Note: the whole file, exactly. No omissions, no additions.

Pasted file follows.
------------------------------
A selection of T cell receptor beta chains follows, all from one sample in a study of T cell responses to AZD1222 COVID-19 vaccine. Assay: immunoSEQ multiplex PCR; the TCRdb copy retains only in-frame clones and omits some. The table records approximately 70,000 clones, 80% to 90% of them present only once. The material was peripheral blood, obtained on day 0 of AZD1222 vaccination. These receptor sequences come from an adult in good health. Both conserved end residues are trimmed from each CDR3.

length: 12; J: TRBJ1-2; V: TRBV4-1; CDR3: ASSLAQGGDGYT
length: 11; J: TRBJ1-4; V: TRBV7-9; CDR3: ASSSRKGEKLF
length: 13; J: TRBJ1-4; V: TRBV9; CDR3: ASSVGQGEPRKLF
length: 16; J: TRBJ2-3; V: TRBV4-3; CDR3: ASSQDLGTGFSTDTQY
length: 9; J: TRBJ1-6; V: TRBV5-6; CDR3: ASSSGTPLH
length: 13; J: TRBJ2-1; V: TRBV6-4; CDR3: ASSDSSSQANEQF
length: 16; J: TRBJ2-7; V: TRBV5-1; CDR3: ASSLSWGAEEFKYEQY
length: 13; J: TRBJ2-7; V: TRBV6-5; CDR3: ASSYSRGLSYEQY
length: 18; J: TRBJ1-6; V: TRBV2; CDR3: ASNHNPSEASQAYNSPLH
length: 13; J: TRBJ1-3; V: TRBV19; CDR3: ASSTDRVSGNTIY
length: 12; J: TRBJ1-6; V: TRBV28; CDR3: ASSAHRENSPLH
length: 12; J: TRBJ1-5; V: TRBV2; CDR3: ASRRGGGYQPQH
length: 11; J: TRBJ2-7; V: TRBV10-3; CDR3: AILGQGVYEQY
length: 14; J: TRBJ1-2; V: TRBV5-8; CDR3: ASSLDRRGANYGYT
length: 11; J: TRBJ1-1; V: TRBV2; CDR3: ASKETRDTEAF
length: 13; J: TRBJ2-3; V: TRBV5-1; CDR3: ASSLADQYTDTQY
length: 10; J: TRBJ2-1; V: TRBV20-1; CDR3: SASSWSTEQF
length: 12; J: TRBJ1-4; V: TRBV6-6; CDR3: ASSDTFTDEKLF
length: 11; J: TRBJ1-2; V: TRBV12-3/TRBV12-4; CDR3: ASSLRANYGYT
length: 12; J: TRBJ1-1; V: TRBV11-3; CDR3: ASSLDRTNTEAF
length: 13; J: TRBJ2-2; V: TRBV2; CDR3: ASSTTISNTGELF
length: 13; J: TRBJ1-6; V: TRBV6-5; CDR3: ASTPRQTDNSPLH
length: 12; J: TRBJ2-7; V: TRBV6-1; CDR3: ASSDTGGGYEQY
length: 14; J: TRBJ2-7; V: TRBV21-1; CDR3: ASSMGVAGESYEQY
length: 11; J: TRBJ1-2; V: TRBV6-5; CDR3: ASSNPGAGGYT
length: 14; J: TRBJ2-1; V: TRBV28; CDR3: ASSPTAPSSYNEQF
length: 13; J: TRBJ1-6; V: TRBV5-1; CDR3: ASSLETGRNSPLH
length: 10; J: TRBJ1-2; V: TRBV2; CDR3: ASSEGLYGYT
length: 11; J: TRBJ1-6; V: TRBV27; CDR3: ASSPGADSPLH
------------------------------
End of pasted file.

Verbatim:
A selection of T cell receptor beta chains follows, all from one sample in a study of T cell responses to AZD1222 COVID-19 vaccine. Assay: immunoSEQ multiplex PCR; the TCRdb copy retains only in-frame clones and omits some. The table records approximately 70,000 clones, 80% to 90% of them present only once. The material was peripheral blood, obtained on day 0 of AZD1222 vaccination. These receptor sequences come from an adult in good health. Both conserved end residues are trimmed from each CDR3.

length: 12; J: TRBJ1-2; V: TRBV4-1; CDR3: ASSLAQGGDGYT
length: 11; J: TRBJ1-4; V: TRBV7-9; CDR3: ASSSRKGEKLF
length: 13; J: TRBJ1-4; V: TRBV9; CDR3: ASSVGQGEPRKLF
length: 16; J: TRBJ2-3; V: TRBV4-3; CDR3: ASSQDLGTGFSTDTQY
length: 9; J: TRBJ1-6; V: TRBV5-6; CDR3: ASSSGTPLH
length: 13; J: TRBJ2-1; V: TRBV6-4; CDR3: ASSDSSSQANEQF
length: 16; J: TRBJ2-7; V: TRBV5-1; CDR3: ASSLSWGAEEFKYEQY
length: 13; J: TRBJ2-7; V: TRBV6-5; CDR3: ASSYSRGLSYEQY
length: 18; J: TRBJ1-6; V: TRBV2; CDR3: ASNHNPSEASQAYNSPLH
length: 13; J: TRBJ1-3; V: TRBV19; CDR3: ASSTDRVSGNTIY
length: 12; J: TRBJ1-6; V: TRBV28; CDR3: ASSAHRENSPLH
length: 12; J: TRBJ1-5; V: TRBV2; CDR3: ASRRGGGYQPQH
length: 11; J: TRBJ2-7; V: TRBV10-3; CDR3: AILGQGVYEQY
length: 14; J: TRBJ1-2; V: TRBV5-8; CDR3: ASSLDRRGANYGYT
length: 11; J: TRBJ1-1; V: TRBV2; CDR3: ASKETRDTEAF
length: 13; J: TRBJ2-3; V: TRBV5-1; CDR3: ASSLADQYTDTQY
length: 10; J: TRBJ2-1; V: TRBV20-1; CDR3: SASSWSTEQF
length: 12; J: TRBJ1-4; V: TRBV6-6; CDR3: ASSDTFTDEKLF
length: 11; J: TRBJ1-2; V: TRBV12-3/TRBV12-4; CDR3: ASSLRANYGYT
length: 12; J: TRBJ1-1; V: TRBV11-3; CDR3: ASSLDRTNTEAF
length: 13; J: TRBJ2-2; V: TRBV2; CDR3: ASSTTISNTGELF
length: 13; J: TRBJ1-6; V: TRBV6-5; CDR3: ASTPRQTDNSPLH
length: 12; J: TRBJ2-7; V: TRBV6-1; CDR3: ASSDTGGGYEQY
length: 14; J: TRBJ2-7; V: TRBV21-1; CDR3: ASSMGVAGESYEQY
length: 11; J: TRBJ1-2; V: TRBV6-5; CDR3: ASSNPGAGGYT
length: 14; J: TRBJ2-1; V: TRBV28; CDR3: ASSPTAPSSYNEQF
length: 13; J: TRBJ1-6; V: TRBV5-1; CDR3: ASSLETGRNSPLH
length: 10; J: TRBJ1-2; V: TRBV2; CDR3: ASSEGLYGYT
length: 11; J: TRBJ1-6; V: TRBV27; CDR3: ASSPGADSPLH